Turkey Escalates against Pro-Assad Forces to Protect Afrin Operation


By Elizabeth Teoman and Jennifer Cafarella with the ISW Syria Team

Key Takeaway: The Assad regime and Iran attacked Turkish forces that deployed into Syria with apparent Russian permission to establish a blocking position near a critical front line south of Aleppo City. Turkey’s goal was to deter Assad and Iran from providing military support to Kurdish forces defending Afrin against a Turkish offensive. Turkish forces stopped short of their objective after coming under fire and it is unclear whether they will resume their advance. Iran and Assad are acting as spoilers to demonstrate that Russia cannot fully control them.

Pro-Assad regime forces attacked a Turkish convoy that deployed from Turkey into Syria on January 29. The Turkish Armed Forces (TSK) deployed a convoy of up to 100 armored vehicles with air support from Turkish F-16 fighter jets to establish a blocking position near a key front line between pro- and anti- Assad regime forces south of Aleppo City on January 29. Turkish forces previously reconnoitered an area near the frontline village of al Eis, on January 24. Turkey coordinated its deployment with al Qaeda’s Syrian affiliate, Hay’at Tahrir al-Sham (HTS). Unidentified pro-Assad regime forces attacked Turkey’s convoy with artillery fire as it transited through opposition and al Qaeda-held terrain, forcing the convoy to stop short of its objective. It is unclear whether Turkish forces will fortify in place, resume their advance, or withdraw. The establishment of a Turkish position near al Eis would provide Turkey leverage over Iran and Assad by blocking a future offensive to lift a siege on two Shi’a-majority towns, Fu’a and Kafraya north of Idlib City. The liberation of these towns is a priority for Iran and Assad in Syria.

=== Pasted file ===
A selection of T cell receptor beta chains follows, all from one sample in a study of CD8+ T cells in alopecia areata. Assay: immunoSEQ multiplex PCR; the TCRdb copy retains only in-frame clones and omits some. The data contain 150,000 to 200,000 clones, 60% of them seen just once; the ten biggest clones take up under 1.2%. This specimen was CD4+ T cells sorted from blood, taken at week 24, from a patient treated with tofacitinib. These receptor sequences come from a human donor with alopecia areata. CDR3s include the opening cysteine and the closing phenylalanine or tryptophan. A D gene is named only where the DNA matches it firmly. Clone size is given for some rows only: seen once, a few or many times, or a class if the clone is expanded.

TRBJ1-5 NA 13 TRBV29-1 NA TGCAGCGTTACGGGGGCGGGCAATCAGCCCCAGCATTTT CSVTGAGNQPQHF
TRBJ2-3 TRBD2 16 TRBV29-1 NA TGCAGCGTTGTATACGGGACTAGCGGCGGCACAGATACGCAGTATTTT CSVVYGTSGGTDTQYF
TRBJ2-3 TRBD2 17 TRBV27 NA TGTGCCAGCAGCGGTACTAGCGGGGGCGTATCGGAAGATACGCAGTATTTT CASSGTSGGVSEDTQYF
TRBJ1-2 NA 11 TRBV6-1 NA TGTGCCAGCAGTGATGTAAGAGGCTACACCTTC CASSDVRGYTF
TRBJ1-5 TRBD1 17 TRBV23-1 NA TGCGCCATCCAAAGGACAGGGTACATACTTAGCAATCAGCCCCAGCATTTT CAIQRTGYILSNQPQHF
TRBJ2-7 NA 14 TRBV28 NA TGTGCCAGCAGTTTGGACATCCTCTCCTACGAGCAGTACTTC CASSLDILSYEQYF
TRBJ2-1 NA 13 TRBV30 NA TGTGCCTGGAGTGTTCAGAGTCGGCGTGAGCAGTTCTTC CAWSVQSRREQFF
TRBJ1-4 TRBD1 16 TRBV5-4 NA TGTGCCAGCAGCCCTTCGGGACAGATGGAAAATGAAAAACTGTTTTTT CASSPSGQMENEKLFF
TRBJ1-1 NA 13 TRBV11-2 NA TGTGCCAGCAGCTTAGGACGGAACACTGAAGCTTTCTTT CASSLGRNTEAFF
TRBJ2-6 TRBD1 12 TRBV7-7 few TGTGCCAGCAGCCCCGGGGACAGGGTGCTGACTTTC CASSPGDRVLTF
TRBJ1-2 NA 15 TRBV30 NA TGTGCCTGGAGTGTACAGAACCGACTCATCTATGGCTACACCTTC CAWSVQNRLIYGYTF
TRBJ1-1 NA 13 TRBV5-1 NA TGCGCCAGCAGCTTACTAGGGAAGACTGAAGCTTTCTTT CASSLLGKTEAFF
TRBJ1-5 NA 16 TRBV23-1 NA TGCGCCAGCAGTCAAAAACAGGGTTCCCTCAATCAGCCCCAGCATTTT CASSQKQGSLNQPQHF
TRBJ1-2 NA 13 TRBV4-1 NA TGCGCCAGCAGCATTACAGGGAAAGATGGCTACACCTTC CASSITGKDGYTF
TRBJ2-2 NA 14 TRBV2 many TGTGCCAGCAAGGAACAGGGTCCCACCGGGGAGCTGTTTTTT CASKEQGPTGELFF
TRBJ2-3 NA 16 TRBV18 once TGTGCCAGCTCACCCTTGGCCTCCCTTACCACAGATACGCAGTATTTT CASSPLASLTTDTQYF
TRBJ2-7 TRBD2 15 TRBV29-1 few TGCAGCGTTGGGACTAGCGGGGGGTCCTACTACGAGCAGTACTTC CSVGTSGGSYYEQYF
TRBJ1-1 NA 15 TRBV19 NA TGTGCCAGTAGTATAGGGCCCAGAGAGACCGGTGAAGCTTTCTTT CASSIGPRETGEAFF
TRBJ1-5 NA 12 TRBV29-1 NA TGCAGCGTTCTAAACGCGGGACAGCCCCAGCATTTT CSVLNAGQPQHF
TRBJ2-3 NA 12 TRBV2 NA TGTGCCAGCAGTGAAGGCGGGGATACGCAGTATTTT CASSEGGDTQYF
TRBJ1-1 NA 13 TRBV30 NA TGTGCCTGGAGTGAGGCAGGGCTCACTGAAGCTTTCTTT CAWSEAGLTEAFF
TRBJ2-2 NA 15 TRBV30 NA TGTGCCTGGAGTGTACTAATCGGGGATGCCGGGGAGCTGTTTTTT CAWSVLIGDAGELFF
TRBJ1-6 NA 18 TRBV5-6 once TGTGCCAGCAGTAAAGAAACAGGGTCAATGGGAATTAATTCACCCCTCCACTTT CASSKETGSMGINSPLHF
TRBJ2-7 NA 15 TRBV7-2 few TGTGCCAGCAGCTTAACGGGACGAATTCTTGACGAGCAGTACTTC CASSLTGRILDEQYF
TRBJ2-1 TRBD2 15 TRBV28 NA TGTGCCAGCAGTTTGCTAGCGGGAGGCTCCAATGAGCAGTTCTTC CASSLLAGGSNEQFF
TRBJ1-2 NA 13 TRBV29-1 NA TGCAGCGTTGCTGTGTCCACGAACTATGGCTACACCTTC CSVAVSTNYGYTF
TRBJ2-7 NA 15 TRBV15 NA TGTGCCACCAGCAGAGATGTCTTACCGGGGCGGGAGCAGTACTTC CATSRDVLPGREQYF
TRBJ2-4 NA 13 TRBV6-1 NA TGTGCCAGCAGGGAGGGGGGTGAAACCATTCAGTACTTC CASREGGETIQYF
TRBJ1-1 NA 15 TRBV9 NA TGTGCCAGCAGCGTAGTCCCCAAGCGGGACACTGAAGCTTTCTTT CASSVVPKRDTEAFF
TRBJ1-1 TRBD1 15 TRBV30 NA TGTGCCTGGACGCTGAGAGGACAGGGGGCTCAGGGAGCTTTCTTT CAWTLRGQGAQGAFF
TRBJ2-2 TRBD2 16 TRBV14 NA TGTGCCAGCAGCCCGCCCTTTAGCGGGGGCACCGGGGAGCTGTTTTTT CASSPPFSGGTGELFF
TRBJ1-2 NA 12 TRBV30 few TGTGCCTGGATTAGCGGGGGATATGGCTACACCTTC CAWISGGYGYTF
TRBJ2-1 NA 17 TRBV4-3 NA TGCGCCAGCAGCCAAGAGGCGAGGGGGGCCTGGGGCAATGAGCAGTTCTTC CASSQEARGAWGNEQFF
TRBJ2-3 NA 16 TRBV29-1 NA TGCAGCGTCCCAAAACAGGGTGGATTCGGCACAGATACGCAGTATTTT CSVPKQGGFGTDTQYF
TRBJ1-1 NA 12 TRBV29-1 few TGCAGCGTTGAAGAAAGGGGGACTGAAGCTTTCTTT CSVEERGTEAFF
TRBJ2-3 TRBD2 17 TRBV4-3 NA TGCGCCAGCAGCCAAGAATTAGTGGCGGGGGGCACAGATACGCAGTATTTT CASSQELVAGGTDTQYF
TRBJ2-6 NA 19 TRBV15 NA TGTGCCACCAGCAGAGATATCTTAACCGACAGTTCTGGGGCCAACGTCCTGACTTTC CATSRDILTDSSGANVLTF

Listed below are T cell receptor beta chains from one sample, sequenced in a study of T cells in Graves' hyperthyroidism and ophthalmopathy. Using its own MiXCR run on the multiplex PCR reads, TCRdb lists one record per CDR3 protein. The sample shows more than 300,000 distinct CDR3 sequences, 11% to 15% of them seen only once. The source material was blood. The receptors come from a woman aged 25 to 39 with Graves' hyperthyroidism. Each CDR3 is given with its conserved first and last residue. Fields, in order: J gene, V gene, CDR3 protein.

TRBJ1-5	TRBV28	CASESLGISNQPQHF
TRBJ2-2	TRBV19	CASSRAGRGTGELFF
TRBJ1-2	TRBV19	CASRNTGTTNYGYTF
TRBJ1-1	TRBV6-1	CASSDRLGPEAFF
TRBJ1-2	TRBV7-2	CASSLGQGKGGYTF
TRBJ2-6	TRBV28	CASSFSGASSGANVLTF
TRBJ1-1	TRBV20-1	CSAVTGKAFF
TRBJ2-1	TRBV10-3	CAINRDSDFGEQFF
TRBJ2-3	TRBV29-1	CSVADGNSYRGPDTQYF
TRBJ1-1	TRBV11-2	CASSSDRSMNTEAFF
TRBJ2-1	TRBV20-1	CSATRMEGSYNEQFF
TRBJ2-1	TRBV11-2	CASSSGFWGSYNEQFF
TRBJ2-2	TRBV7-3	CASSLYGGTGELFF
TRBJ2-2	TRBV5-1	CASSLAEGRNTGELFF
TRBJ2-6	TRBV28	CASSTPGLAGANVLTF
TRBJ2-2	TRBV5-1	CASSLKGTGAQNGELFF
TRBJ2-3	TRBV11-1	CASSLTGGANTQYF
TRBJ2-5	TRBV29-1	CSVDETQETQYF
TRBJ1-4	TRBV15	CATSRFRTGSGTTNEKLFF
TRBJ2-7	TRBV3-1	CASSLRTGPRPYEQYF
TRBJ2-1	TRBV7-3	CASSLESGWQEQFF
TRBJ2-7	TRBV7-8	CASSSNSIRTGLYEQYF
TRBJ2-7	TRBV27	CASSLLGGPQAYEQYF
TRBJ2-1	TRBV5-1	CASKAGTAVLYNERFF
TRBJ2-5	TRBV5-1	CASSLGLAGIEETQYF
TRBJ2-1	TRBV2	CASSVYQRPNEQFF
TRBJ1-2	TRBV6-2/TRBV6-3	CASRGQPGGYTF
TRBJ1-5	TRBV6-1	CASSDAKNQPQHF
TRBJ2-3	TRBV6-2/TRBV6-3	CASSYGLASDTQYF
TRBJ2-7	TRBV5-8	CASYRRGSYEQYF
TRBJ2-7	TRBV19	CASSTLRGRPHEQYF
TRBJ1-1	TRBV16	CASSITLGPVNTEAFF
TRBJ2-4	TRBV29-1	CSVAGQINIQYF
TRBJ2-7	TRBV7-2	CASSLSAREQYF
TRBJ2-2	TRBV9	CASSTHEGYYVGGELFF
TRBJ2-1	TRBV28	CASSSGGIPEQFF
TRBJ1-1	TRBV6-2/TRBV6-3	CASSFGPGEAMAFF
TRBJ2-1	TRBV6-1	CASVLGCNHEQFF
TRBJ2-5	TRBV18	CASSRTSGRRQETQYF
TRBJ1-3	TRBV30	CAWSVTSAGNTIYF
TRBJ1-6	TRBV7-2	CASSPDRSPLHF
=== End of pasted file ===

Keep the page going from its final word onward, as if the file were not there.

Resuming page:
Turkey seeks to deter Assad and Iran from supporting the Syrian Kurdish People’s Protection Units (YPG) in Afrin. Turkish forces and Turkish-backed opposition forces have made slow but steady progress on multiple fronts along the Syrian Turkish border amid fierce YPG resistance and adverse weather conditions. Assad has allowed YPG and allied groups to deploy reinforcements to Afrin through regime-held terrain. Assad and Iran may be providing advanced weapons systems to the YPG. Turkey seeks to keep Assad and Iran on the sidelines in order to prevent its intervention in Afrin from escalating into a large-scale conflict with pro-Assad regime forces in the near term. The YPG called for a full regime military intervention in Afrin on January 24 after initially rejecting a Russian proposal for the handover of Afrin to pro-Assad regime forces to avoid Turkey’s intervention. The YPG’s call for direct regime support likely triggered Turkey’s deployment into Aleppo. 
Russia intended to allow the Turkish deployment but could not control pro-Assad regime forces. The involvement of the Turkish Air Force indicates that Russia allowed the operation. Russia has refrained from condemning the deployment, moreover. Turkey’s deployment to south of Aleppo fulfills Russia’s request for Turkey to establish additional “observation points” along front lines in northwestern Syria. Russian Foreign Minister Sergei Lavrov reiterated Russia’s desire for Turkey to deploy additional “observers” near Idlib Province on January 15. Russia most likely did not approve the attack against the Turkish convoy on January 29. Iran and Assad oppose the deployment of Turkish forces into Syria, reflecting divergent priorities among the pro-Assad regime coalition. Iran and Assad may continue to spoil deals between Russia and Turkey in northern Syria.